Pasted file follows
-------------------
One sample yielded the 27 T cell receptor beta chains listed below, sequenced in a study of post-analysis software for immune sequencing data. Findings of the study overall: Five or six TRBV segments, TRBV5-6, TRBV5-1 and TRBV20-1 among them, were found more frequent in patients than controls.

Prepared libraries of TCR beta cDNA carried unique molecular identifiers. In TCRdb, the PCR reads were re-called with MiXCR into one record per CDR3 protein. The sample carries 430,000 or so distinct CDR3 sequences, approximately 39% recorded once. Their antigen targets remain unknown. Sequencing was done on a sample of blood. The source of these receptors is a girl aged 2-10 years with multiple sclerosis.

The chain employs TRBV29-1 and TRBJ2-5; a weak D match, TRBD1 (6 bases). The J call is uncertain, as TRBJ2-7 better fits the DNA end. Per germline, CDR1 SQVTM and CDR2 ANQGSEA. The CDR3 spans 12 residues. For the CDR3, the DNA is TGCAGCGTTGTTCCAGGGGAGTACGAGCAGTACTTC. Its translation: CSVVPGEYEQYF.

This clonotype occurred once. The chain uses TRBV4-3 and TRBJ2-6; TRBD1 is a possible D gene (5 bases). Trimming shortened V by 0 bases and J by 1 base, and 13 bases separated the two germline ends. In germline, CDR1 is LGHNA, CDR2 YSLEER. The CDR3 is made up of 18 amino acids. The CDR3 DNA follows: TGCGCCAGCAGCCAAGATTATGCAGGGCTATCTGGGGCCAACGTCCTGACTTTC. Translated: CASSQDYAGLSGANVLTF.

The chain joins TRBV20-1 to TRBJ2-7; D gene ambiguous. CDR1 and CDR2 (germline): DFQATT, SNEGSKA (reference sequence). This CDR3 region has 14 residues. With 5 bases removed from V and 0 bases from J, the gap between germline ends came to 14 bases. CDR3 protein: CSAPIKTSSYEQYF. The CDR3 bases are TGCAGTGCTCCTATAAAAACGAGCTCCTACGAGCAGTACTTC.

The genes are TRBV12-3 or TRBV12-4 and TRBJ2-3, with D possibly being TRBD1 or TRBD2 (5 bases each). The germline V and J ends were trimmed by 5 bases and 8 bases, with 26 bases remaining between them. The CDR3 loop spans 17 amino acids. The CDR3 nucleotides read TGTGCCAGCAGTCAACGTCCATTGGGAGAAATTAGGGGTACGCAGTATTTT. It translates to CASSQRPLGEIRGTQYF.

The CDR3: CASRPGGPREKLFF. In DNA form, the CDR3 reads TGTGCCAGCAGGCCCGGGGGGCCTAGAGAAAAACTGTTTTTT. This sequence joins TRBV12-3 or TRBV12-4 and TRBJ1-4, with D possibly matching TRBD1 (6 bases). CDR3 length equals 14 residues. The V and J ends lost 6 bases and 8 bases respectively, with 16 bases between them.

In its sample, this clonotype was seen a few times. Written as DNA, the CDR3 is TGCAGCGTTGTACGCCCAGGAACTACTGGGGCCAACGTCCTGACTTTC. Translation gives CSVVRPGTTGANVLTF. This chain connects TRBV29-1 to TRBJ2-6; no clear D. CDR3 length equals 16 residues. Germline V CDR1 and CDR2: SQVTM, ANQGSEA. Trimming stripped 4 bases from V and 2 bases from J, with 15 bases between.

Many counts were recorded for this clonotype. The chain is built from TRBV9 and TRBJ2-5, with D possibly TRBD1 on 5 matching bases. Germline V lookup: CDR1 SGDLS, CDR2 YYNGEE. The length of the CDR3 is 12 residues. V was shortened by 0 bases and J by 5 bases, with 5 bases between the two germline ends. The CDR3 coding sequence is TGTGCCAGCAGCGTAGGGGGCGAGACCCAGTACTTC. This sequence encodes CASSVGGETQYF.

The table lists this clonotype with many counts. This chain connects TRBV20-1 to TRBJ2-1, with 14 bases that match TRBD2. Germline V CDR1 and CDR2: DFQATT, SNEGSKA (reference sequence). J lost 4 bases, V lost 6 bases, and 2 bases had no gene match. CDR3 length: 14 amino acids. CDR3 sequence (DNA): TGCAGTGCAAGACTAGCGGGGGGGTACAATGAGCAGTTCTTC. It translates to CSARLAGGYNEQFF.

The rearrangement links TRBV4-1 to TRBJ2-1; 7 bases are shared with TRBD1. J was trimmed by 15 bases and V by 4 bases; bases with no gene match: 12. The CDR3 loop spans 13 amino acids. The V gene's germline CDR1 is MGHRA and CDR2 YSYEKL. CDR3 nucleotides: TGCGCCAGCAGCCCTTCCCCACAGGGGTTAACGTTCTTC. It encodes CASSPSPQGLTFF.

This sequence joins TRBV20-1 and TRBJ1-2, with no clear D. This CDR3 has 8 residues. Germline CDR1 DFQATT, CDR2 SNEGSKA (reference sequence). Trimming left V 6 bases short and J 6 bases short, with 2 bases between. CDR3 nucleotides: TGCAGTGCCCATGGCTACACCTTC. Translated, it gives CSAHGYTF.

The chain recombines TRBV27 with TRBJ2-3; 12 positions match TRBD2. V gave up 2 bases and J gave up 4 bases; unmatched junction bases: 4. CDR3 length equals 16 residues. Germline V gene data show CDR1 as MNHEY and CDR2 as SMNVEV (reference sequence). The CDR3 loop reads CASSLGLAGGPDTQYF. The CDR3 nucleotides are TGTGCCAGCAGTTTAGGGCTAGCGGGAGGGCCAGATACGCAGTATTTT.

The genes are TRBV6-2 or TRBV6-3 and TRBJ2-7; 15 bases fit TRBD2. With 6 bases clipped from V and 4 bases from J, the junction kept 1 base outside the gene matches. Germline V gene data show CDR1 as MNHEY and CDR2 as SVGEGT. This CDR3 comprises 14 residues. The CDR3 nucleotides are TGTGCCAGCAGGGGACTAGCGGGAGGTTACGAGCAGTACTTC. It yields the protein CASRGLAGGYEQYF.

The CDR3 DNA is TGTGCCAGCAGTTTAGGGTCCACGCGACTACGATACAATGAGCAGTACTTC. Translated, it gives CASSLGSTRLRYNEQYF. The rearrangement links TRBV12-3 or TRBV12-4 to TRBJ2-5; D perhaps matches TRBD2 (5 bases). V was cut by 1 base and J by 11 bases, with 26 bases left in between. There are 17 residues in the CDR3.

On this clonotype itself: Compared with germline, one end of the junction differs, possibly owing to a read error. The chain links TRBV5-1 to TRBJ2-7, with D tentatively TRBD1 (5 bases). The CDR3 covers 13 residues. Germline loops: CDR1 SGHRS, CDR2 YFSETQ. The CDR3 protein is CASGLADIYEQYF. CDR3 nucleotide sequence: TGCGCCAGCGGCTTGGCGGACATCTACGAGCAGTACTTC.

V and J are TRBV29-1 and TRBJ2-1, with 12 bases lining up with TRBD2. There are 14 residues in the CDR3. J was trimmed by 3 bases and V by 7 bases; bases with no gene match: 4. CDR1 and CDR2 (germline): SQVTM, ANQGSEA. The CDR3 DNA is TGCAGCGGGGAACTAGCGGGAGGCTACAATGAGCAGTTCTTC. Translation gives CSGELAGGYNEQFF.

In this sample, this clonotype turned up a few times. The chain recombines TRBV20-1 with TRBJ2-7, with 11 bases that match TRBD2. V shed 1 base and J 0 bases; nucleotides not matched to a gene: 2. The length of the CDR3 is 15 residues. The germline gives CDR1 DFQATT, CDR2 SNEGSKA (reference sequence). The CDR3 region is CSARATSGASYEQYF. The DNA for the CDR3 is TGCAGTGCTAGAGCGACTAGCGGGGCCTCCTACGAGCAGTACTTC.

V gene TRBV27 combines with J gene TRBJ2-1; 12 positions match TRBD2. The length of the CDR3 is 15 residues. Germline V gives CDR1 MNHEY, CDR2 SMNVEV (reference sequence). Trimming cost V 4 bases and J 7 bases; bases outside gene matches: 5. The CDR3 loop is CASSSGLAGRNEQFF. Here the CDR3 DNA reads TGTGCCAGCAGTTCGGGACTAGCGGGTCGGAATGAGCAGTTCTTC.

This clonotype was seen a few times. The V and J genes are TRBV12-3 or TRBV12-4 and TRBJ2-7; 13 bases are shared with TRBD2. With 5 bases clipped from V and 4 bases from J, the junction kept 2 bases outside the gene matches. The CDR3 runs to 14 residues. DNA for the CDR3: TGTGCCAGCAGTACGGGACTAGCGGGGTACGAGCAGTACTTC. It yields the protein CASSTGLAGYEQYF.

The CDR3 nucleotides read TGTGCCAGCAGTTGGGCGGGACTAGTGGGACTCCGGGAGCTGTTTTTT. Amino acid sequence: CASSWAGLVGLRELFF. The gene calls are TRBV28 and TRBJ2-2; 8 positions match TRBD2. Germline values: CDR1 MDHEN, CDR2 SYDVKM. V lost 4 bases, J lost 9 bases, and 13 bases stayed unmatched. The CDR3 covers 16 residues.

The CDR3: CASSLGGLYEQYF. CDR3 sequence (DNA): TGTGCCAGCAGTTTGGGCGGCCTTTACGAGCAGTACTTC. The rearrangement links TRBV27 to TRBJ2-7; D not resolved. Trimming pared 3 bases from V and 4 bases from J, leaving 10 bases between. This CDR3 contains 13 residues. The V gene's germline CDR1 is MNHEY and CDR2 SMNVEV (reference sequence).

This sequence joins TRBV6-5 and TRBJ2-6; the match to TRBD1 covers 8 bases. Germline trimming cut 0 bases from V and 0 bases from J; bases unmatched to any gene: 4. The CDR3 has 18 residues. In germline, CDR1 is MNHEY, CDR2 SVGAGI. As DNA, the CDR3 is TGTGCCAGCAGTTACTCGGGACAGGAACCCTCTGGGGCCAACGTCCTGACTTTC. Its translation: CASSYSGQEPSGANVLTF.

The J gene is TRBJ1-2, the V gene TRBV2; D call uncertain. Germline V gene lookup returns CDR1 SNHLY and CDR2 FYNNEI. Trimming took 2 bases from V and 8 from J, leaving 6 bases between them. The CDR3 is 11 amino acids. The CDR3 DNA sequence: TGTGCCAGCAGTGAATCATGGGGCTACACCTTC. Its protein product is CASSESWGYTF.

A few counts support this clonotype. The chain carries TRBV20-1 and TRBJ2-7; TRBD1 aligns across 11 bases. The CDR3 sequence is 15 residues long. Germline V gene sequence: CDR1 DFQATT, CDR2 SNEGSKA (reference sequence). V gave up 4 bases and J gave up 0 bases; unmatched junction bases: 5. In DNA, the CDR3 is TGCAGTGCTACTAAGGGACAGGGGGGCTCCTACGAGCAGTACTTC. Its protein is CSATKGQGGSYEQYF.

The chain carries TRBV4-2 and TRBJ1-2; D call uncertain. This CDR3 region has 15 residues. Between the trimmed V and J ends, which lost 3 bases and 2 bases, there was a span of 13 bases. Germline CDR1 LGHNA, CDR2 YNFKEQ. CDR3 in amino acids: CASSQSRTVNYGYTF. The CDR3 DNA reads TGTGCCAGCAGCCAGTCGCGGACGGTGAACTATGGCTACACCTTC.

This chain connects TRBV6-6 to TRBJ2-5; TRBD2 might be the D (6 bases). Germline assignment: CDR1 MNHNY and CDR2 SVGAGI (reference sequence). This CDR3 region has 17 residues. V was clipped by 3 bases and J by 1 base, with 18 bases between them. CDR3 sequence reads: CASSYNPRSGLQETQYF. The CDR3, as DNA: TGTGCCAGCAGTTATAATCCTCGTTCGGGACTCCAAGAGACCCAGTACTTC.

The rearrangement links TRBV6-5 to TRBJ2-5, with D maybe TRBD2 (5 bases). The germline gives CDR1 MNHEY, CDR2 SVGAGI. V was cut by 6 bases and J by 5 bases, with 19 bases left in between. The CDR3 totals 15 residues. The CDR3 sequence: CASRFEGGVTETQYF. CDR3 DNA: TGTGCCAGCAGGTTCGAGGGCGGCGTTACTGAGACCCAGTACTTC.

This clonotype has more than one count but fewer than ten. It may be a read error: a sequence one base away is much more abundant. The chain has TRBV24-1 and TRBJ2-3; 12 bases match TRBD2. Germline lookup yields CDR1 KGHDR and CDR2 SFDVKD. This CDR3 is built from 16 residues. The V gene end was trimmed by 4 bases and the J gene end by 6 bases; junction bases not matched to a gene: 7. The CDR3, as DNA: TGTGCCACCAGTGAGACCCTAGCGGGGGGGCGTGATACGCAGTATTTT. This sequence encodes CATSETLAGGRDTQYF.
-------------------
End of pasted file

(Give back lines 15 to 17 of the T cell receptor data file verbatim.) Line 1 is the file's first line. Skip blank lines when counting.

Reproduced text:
The CDR3 DNA is TGTGCCAGCAGTTTAGGGTCCACGCGACTACGATACAATGAGCAGTACTTC. Translated, it gives CASSLGSTRLRYNEQYF. The rearrangement links TRBV12-3 or TRBV12-4 to TRBJ2-5; D perhaps matches TRBD2 (5 bases). V was cut by 1 base and J by 11 bases, with 26 bases left in between. There are 17 residues in the CDR3.

On this clonotype itself: Compared with germline, one end of the junction differs, possibly owing to a read error. The chain links TRBV5-1 to TRBJ2-7, with D tentatively TRBD1 (5 bases). The CDR3 covers 13 residues. Germline loops: CDR1 SGHRS, CDR2 YFSETQ. The CDR3 protein is CASGLADIYEQYF. CDR3 nucleotide sequence: TGCGCCAGCGGCTTGGCGGACATCTACGAGCAGTACTTC.

V and J are TRBV29-1 and TRBJ2-1, with 12 bases lining up with TRBD2. There are 14 residues in the CDR3. J was trimmed by 3 bases and V by 7 bases; bases with no gene match: 4. CDR1 and CDR2 (germline): SQVTM, ANQGSEA. The CDR3 DNA is TGCAGCGGGGAACTAGCGGGAGGCTACAATGAGCAGTTCTTC. Translation gives CSGELAGGYNEQFF.